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How Can Playlists be Useful?

How can a playlist be useful in your teaching? Read below to learn more.

In addition to being able to present a variety of media (images, videos, audio files, etc.), the Kaltura media player also allows for media playlists: a list of media that the player will play one after the other in the order you've specified. The player looks just about the same as when you watch a single video, but a list of other media sits next to the player. Users can select any of the videos in the playlist to begin watching them.

Playlists are course-specific. They're created and stay within a Media Gallery, and, once created, they're automatically visible to students there. You can't "hide" a playlist from course members.

What can you do with playlists?

Playlists can be useful for both instructors and students. Below are some of the reasons that instructors might want to use playlists in Canvas.

Grouping Related Videos into Categories

If you publish a large number of videos to a course, its Media Gallery quickly becomes difficult to navigate. Creating a playlist adds a "playlists" tab in the Media Gallery helps you organize your course's media using any criteria you want (topic, media type, etc).

The same goes for students. All of the videos you publish to your course are available to students in the Media Gallery. Using a playlist, however, allows you to direct students to a playlist named, say, "Module 1 Videos" and add all the videos you'd like students to watch for that module.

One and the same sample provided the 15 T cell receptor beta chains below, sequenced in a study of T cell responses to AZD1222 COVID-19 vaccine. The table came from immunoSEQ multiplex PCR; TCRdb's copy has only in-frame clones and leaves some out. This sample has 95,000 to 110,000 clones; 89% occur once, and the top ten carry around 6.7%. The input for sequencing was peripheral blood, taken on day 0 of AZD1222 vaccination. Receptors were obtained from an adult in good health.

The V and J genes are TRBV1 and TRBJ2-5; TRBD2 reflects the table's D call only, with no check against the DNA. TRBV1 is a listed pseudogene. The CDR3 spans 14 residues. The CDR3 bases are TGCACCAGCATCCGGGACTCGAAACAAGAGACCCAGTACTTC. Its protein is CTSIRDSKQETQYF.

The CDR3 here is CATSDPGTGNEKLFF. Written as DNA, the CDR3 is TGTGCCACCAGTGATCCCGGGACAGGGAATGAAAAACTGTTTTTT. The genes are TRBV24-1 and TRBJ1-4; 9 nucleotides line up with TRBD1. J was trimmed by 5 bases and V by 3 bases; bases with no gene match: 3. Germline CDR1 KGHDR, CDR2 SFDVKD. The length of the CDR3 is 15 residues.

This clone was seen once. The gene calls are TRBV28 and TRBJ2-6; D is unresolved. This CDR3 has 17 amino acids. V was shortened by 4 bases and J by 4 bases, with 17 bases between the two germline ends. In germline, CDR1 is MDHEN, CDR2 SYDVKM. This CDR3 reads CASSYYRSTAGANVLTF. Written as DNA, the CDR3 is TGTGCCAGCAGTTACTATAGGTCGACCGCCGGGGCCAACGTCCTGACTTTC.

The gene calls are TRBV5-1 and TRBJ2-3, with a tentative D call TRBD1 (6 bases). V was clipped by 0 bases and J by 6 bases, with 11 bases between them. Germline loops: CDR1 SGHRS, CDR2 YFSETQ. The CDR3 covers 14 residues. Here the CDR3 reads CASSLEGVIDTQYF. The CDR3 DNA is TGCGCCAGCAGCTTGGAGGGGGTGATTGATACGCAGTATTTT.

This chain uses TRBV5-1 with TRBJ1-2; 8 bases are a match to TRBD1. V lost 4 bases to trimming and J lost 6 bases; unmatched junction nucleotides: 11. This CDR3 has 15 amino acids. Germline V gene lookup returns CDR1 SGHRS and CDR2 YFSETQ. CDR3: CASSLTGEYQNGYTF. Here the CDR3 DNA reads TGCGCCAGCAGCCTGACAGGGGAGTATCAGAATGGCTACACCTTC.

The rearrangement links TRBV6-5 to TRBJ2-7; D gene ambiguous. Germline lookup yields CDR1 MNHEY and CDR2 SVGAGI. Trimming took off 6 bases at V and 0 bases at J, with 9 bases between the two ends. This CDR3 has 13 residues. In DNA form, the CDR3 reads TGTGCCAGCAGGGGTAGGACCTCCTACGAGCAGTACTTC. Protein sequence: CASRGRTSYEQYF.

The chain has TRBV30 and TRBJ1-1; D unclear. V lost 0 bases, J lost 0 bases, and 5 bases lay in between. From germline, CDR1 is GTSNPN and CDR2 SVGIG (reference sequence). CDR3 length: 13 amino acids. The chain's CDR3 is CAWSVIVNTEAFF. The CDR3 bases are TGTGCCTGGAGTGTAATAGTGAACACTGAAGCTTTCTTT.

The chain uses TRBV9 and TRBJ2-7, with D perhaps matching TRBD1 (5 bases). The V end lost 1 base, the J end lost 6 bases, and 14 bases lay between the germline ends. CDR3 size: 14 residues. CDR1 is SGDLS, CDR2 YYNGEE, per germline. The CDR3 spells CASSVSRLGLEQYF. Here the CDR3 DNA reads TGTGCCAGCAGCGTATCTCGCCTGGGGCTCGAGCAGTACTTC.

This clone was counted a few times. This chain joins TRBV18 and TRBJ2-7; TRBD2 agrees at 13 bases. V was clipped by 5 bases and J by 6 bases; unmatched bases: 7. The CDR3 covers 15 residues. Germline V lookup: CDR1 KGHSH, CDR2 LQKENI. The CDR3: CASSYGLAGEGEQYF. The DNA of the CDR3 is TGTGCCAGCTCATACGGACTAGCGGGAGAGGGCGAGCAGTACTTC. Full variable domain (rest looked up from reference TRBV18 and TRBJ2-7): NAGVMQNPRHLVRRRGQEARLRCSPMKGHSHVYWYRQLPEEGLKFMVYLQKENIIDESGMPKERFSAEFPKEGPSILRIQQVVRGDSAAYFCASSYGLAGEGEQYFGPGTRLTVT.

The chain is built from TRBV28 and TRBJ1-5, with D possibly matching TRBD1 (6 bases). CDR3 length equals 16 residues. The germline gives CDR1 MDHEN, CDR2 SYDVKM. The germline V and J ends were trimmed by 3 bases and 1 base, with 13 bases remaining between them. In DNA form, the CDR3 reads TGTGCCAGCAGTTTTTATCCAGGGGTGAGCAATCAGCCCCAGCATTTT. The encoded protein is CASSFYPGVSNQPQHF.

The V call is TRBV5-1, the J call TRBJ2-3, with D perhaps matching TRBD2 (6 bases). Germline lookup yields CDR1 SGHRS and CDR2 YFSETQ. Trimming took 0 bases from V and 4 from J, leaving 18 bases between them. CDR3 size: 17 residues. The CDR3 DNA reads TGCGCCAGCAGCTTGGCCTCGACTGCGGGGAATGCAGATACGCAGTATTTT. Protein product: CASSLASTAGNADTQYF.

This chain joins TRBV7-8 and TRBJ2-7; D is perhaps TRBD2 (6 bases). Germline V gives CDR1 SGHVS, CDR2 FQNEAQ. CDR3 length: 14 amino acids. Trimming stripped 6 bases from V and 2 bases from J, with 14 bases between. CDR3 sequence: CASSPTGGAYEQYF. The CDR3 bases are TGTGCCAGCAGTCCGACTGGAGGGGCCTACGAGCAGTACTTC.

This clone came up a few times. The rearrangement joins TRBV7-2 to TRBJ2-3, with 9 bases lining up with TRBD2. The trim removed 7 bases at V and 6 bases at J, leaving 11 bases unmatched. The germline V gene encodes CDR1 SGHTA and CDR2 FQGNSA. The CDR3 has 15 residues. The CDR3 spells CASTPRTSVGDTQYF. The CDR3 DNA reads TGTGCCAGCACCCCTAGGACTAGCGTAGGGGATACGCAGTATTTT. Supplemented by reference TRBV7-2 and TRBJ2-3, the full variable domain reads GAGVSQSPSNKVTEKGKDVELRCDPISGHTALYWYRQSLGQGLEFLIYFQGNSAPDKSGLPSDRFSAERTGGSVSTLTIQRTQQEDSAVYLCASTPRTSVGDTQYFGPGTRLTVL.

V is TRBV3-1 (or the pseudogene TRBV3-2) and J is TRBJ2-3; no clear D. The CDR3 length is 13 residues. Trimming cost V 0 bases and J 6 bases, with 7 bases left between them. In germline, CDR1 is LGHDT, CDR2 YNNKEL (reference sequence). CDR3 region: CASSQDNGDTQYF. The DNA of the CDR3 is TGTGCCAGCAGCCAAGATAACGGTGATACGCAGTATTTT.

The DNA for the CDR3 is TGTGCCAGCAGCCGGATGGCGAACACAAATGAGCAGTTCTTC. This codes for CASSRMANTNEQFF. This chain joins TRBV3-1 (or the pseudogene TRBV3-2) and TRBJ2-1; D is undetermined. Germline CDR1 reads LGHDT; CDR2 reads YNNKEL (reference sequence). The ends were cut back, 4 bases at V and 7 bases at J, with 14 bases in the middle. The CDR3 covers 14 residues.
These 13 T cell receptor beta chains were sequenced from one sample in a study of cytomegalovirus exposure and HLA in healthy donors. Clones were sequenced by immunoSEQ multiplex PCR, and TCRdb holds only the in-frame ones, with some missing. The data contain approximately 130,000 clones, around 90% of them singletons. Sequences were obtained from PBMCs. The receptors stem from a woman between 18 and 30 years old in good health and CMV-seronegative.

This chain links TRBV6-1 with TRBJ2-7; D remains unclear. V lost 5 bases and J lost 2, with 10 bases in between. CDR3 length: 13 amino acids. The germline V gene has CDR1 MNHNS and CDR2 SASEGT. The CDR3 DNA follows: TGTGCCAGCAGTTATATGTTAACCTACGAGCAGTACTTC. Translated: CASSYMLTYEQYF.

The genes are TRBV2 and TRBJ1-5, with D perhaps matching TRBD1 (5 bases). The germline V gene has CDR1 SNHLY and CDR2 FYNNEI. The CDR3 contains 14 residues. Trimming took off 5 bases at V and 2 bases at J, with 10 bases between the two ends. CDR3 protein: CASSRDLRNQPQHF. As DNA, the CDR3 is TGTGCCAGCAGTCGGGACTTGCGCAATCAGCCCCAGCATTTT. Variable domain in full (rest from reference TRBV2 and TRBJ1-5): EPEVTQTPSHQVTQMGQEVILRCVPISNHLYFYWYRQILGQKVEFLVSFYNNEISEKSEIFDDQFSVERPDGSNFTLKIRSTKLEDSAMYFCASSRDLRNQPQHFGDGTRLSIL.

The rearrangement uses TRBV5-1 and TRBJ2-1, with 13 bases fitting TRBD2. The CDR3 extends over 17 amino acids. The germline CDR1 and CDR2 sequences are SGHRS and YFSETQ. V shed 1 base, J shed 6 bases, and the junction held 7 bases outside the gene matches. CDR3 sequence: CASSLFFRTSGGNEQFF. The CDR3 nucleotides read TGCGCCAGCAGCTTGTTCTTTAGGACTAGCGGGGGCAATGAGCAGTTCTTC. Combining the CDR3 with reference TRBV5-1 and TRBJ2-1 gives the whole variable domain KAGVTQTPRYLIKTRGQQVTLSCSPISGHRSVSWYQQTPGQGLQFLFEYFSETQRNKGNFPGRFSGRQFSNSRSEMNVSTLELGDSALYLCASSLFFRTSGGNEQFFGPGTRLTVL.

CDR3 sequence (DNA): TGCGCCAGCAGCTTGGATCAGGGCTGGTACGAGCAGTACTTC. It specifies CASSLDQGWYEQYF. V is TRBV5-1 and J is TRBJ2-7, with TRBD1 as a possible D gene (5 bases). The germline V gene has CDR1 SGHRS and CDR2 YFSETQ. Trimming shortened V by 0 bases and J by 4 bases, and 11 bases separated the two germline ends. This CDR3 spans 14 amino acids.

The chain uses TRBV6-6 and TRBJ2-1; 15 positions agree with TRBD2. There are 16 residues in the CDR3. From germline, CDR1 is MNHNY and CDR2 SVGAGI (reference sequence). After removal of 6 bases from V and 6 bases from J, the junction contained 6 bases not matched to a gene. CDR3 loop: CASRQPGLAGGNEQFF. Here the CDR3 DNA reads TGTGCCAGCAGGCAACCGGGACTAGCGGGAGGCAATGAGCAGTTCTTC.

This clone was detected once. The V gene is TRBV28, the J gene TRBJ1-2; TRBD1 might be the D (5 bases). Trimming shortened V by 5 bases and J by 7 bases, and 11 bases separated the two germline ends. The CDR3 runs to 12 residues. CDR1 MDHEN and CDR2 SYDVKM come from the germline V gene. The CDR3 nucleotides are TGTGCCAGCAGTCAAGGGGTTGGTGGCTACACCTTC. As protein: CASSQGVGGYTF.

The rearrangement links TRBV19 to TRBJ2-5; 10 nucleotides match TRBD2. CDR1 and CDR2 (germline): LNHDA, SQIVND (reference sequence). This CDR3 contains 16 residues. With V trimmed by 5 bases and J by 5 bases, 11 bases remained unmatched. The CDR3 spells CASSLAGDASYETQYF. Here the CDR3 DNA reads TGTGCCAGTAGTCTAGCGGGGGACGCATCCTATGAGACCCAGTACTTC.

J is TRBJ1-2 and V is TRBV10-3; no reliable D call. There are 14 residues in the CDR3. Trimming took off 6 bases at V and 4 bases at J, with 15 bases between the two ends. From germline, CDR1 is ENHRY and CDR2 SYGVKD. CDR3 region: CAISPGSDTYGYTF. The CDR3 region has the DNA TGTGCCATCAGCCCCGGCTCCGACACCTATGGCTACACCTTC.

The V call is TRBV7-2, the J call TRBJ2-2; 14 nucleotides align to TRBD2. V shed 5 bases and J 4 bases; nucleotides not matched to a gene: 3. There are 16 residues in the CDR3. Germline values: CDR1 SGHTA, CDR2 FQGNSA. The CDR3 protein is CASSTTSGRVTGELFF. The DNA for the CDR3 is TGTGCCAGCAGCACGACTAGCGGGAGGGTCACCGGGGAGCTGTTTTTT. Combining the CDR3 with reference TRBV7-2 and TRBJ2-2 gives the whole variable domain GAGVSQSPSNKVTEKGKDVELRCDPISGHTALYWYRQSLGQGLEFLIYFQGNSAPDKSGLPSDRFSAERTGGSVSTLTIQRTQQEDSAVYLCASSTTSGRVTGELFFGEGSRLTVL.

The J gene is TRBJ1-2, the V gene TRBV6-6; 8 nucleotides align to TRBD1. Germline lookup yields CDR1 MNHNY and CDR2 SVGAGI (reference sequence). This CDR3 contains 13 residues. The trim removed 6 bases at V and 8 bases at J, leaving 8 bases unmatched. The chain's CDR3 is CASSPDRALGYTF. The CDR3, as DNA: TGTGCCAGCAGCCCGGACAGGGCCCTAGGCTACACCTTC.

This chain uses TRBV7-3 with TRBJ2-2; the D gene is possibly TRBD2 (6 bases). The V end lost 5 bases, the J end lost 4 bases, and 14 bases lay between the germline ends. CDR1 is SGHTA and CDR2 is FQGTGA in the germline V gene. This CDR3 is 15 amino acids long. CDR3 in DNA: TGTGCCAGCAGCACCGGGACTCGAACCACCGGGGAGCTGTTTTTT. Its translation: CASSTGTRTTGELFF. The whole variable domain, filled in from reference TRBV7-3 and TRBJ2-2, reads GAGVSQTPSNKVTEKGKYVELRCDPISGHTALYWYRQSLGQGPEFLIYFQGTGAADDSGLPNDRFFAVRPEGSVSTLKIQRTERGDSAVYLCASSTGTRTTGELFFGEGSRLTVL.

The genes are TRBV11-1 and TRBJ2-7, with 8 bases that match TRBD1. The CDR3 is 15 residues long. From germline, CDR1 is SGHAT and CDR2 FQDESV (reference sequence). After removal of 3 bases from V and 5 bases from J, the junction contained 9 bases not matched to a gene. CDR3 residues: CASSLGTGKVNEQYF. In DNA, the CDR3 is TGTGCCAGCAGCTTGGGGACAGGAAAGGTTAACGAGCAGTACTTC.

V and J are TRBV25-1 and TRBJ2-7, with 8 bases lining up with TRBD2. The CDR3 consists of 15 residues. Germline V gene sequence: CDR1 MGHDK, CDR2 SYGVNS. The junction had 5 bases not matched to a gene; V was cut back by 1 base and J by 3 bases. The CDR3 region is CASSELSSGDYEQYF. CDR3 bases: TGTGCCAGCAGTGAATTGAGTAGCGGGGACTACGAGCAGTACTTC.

Chunking Videos

Research on multimedia use in educational settings suggests that your videos should be on the shorter side. (Read our best practices article on video length to learn more.) If you have videos over 20 minutes long, consider breaking them up into smaller videos by leveraging the video editor to duplicate and trim them and then using a playlist to link them together conceptually.

Gathering Multiple Videos Into One Course Element

If you've assigned multiple videos in a particular module, you may find it advantageous to use one course element for all the videos students need to watch rather than separating each video into its own course element or embedding multiple videos on a single page. Having multiple videos embedded on the same page can sometimes cause issues on some older computers and tablets.

For example, if you're asking students to review a still image, you could have a playlist consisting of a video, followed by a still image on which students can reflect, and then another video providing your own commentary on the image.

Helping Students Prepare for Assessments

If you use video heavily, it may be advantageous for students to have a playlist of videos created that will help prepare them for an upcoming assessment.

Have additional questions about video? Contact Multimedia Services at